Foreign nationals will not be permitted to participate in any decision-making by political committees, persons, corporations, unions or other political organizations related to campaign spending. Any organization that makes a federal campaign contribution will have to certify that foreign nationals had no involvement in the decision. The FTPA also makes clear that these restrictions apply to money contributed to support ballot measures and propositions.

Campaign finance transparency is another important issue in the FTPA. A section called the DISCLOSE Act mandates extensive new reporting requirements, which say that any organization spending more than $10,000 per election cycle must report all donors who gave at least $10,000 during that cycle (although commonsense exceptions exist, including if disclosure would subject the donor to threats). Campaigns also must report all  payments above $1,000 related to the campaign.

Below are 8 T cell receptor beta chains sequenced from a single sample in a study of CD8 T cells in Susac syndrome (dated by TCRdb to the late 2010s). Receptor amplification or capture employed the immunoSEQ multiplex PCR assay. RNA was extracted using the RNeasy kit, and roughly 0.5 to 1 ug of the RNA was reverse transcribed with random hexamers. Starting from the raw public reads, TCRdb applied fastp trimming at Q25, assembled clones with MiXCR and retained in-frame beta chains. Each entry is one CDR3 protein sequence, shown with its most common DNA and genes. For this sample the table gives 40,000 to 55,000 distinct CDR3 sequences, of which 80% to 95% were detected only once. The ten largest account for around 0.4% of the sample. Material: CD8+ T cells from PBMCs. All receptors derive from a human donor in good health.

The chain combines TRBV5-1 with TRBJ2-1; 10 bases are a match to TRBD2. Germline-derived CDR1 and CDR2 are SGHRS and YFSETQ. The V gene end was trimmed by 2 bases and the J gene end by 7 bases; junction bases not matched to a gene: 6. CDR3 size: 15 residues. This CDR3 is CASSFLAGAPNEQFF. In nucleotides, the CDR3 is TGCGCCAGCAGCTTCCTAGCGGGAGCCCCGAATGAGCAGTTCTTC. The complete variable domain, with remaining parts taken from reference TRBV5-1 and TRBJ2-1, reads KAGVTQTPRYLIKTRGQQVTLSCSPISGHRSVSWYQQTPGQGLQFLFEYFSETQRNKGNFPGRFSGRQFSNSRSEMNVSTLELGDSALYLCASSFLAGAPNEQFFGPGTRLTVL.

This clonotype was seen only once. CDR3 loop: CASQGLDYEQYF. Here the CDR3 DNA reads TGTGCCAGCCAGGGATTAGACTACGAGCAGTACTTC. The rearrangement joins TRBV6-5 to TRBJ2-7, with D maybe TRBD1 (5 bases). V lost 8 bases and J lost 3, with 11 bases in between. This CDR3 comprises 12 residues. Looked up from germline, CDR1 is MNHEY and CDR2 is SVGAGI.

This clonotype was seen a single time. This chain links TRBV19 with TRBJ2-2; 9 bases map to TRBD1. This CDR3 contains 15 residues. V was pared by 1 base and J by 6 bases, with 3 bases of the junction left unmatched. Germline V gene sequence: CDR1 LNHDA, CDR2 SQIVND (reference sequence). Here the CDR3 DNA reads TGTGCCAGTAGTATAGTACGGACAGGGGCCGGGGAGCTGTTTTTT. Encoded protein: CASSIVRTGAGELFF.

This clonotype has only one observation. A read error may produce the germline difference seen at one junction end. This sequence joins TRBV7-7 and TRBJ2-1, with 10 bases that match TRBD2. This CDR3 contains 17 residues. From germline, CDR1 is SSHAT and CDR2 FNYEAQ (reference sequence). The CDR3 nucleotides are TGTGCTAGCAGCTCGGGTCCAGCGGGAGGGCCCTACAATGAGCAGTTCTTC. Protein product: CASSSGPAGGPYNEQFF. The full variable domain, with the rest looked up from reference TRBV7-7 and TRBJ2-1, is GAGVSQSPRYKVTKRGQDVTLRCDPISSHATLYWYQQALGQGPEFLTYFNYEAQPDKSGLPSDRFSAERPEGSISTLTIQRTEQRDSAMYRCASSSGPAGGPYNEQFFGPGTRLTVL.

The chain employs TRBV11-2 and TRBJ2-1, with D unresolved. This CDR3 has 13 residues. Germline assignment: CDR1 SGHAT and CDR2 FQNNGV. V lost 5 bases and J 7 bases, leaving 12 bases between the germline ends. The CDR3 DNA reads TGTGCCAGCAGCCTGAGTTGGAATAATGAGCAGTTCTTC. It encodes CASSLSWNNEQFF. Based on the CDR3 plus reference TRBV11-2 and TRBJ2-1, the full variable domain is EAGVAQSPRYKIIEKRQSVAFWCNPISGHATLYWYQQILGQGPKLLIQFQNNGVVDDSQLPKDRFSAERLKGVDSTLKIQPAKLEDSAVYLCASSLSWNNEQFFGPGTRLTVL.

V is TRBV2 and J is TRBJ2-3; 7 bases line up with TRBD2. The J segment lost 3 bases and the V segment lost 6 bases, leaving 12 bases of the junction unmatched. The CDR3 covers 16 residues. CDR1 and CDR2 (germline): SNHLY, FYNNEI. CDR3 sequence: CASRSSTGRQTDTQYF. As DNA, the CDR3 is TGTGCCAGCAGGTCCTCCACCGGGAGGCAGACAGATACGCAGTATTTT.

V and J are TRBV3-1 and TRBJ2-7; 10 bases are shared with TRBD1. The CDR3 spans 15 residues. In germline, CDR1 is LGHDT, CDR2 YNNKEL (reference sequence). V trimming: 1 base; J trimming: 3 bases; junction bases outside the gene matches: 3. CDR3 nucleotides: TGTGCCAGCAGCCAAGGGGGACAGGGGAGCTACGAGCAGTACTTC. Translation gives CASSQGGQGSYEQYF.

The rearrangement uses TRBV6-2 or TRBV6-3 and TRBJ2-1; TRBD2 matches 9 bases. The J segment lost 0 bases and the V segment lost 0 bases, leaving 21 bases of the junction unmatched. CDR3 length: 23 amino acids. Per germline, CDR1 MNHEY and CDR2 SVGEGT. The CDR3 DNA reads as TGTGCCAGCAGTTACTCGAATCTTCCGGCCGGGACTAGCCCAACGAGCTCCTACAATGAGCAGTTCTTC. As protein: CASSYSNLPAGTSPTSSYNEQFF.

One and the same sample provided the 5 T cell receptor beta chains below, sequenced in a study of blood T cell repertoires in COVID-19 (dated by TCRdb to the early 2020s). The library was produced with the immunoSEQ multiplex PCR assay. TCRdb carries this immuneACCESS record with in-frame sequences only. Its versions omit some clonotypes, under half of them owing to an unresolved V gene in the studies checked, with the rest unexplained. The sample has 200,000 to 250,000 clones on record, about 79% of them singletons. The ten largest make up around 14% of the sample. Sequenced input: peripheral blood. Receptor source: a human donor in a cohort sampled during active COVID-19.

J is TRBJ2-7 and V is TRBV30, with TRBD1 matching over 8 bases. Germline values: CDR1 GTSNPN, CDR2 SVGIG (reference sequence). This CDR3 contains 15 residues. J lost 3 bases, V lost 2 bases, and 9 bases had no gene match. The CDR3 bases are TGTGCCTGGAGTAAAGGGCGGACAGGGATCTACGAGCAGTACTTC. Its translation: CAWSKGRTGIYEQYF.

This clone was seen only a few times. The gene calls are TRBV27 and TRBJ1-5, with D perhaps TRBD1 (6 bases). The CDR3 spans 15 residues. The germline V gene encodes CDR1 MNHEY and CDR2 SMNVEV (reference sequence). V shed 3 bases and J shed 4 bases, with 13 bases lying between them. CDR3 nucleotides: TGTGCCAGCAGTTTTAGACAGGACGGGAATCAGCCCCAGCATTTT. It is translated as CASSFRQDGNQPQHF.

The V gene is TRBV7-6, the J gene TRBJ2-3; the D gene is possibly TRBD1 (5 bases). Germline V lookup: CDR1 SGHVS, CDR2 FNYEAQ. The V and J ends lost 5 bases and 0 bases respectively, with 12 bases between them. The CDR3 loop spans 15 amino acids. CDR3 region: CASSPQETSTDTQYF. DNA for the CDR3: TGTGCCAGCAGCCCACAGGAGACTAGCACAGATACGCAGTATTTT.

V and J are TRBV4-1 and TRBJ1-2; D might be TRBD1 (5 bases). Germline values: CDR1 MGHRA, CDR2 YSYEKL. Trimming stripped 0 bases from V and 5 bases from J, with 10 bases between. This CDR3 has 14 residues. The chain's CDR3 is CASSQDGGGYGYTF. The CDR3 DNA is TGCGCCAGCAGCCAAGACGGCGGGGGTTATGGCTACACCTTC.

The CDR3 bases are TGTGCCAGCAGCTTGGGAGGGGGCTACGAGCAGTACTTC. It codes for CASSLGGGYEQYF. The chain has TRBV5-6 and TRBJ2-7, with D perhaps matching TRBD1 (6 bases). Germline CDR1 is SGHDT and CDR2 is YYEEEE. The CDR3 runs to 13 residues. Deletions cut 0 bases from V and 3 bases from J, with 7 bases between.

A particular focus of the FTPA is cracking down on donations to inaugural committees. Ciara Torres-Spelliscy wrote in 2019, “Presidential inaugurations are at the very edge of campaign finance regulations. That means most of the typical campaign finance restrictions during an election, including on the size and sources of donations, simply don’t apply to an inaugural committee.” Under the FTPA, these donations would be reined in at a $50,000 limit to Inaugural Committees, thus giving Americans peace of mind that people are nominated to positions like ambassadorships because they are the best for the job, not because they gave the most money.